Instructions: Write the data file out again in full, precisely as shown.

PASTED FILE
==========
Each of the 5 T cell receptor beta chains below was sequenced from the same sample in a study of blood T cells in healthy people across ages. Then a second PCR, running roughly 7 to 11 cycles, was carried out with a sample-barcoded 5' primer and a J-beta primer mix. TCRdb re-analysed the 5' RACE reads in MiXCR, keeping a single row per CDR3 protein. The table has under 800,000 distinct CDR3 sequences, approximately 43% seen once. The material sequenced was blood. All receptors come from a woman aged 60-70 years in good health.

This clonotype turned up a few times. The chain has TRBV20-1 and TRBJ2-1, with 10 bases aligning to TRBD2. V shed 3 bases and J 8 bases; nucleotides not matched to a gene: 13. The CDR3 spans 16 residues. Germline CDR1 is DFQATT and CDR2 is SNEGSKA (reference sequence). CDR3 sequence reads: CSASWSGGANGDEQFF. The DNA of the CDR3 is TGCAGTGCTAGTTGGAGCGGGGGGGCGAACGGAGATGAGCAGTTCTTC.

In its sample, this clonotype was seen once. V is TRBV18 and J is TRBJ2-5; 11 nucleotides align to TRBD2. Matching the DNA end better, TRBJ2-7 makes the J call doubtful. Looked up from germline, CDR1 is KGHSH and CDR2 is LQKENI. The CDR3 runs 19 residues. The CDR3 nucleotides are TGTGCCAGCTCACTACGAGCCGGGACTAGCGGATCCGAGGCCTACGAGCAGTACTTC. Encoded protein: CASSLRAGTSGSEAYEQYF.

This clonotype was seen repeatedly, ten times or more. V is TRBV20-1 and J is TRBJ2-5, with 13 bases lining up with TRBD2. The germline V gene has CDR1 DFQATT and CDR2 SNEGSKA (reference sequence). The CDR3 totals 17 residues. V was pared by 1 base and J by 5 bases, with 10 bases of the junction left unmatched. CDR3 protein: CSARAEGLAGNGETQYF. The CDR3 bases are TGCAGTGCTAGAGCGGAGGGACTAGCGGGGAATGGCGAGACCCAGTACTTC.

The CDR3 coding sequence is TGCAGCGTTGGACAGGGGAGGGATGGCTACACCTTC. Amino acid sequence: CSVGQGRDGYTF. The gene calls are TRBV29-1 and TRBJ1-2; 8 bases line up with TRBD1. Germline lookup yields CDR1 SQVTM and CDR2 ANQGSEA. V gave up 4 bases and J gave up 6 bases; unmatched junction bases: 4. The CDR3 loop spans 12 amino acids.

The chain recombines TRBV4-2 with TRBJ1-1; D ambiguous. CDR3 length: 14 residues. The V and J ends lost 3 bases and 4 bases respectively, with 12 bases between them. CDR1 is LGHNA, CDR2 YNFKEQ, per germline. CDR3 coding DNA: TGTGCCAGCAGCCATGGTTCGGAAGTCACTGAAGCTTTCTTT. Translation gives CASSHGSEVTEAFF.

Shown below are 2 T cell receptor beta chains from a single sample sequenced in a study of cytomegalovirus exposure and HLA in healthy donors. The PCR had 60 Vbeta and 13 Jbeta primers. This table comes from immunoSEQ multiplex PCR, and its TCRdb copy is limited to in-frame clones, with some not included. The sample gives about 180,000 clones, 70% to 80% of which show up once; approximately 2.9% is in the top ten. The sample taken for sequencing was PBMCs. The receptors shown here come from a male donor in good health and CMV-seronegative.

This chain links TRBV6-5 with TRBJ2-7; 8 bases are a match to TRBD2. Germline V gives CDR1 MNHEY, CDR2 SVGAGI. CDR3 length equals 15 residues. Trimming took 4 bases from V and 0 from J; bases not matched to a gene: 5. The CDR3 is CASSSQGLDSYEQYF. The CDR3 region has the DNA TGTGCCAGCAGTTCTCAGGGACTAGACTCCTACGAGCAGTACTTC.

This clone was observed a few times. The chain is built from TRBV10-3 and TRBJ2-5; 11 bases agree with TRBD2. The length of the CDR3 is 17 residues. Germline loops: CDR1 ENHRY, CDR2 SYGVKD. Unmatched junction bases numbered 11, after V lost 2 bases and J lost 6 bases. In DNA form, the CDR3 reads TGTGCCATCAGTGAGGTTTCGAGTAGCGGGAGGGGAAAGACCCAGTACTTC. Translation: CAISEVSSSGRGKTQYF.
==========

Each of the 5 T cell receptor beta chains below was sequenced from the same sample in a study of blood T cells in healthy people across ages. Then a second PCR, running roughly 7 to 11 cycles, was carried out with a sample-barcoded 5' primer and a J-beta primer mix. TCRdb re-analysed the 5' RACE reads in MiXCR, keeping a single row per CDR3 protein. The table has under 800,000 distinct CDR3 sequences, approximately 43% seen once. The material sequenced was blood. All receptors come from a woman aged 60-70 years in good health.

This clonotype turned up a few times. The chain has TRBV20-1 and TRBJ2-1, with 10 bases aligning to TRBD2. V shed 3 bases and J 8 bases; nucleotides not matched to a gene: 13. The CDR3 spans 16 residues. Germline CDR1 is DFQATT and CDR2 is SNEGSKA (reference sequence). CDR3 sequence reads: CSASWSGGANGDEQFF. The DNA of the CDR3 is TGCAGTGCTAGTTGGAGCGGGGGGGCGAACGGAGATGAGCAGTTCTTC.

In its sample, this clonotype was seen once. V is TRBV18 and J is TRBJ2-5; 11 nucleotides align to TRBD2. Matching the DNA end better, TRBJ2-7 makes the J call doubtful. Looked up from germline, CDR1 is KGHSH and CDR2 is LQKENI. The CDR3 runs 19 residues. The CDR3 nucleotides are TGTGCCAGCTCACTACGAGCCGGGACTAGCGGATCCGAGGCCTACGAGCAGTACTTC. Encoded protein: CASSLRAGTSGSEAYEQYF.

This clonotype was seen repeatedly, ten times or more. V is TRBV20-1 and J is TRBJ2-5, with 13 bases lining up with TRBD2. The germline V gene has CDR1 DFQATT and CDR2 SNEGSKA (reference sequence). The CDR3 totals 17 residues. V was pared by 1 base and J by 5 bases, with 10 bases of the junction left unmatched. CDR3 protein: CSARAEGLAGNGETQYF. The CDR3 bases are TGCAGTGCTAGAGCGGAGGGACTAGCGGGGAATGGCGAGACCCAGTACTTC.

The CDR3 coding sequence is TGCAGCGTTGGACAGGGGAGGGATGGCTACACCTTC. Amino acid sequence: CSVGQGRDGYTF. The gene calls are TRBV29-1 and TRBJ1-2; 8 bases line up with TRBD1. Germline lookup yields CDR1 SQVTM and CDR2 ANQGSEA. V gave up 4 bases and J gave up 6 bases; unmatched junction bases: 4. The CDR3 loop spans 12 amino acids.

The chain recombines TRBV4-2 with TRBJ1-1; D ambiguous. CDR3 length: 14 residues. The V and J ends lost 3 bases and 4 bases respectively, with 12 bases between them. CDR1 is LGHNA, CDR2 YNFKEQ, per germline. CDR3 coding DNA: TGTGCCAGCAGCCATGGTTCGGAAGTCACTGAAGCTTTCTTT. Translation gives CASSHGSEVTEAFF.

Shown below are 2 T cell receptor beta chains from a single sample sequenced in a study of cytomegalovirus exposure and HLA in healthy donors. The PCR had 60 Vbeta and 13 Jbeta primers. This table comes from immunoSEQ multiplex PCR, and its TCRdb copy is limited to in-frame clones, with some not included. The sample gives about 180,000 clones, 70% to 80% of which show up once; approximately 2.9% is in the top ten. The sample taken for sequencing was PBMCs. The receptors shown here come from a male donor in good health and CMV-seronegative.

This chain links TRBV6-5 with TRBJ2-7; 8 bases are a match to TRBD2. Germline V gives CDR1 MNHEY, CDR2 SVGAGI. CDR3 length equals 15 residues. Trimming took 4 bases from V and 0 from J; bases not matched to a gene: 5. The CDR3 is CASSSQGLDSYEQYF. The CDR3 region has the DNA TGTGCCAGCAGTTCTCAGGGACTAGACTCCTACGAGCAGTACTTC.

This clone was observed a few times. The chain is built from TRBV10-3 and TRBJ2-5; 11 bases agree with TRBD2. The length of the CDR3 is 17 residues. Germline loops: CDR1 ENHRY, CDR2 SYGVKD. Unmatched junction bases numbered 11, after V lost 2 bases and J lost 6 bases. In DNA form, the CDR3 reads TGTGCCATCAGTGAGGTTTCGAGTAGCGGGAGGGGAAAGACCCAGTACTTC. Translation: CAISEVSSSGRGKTQYF.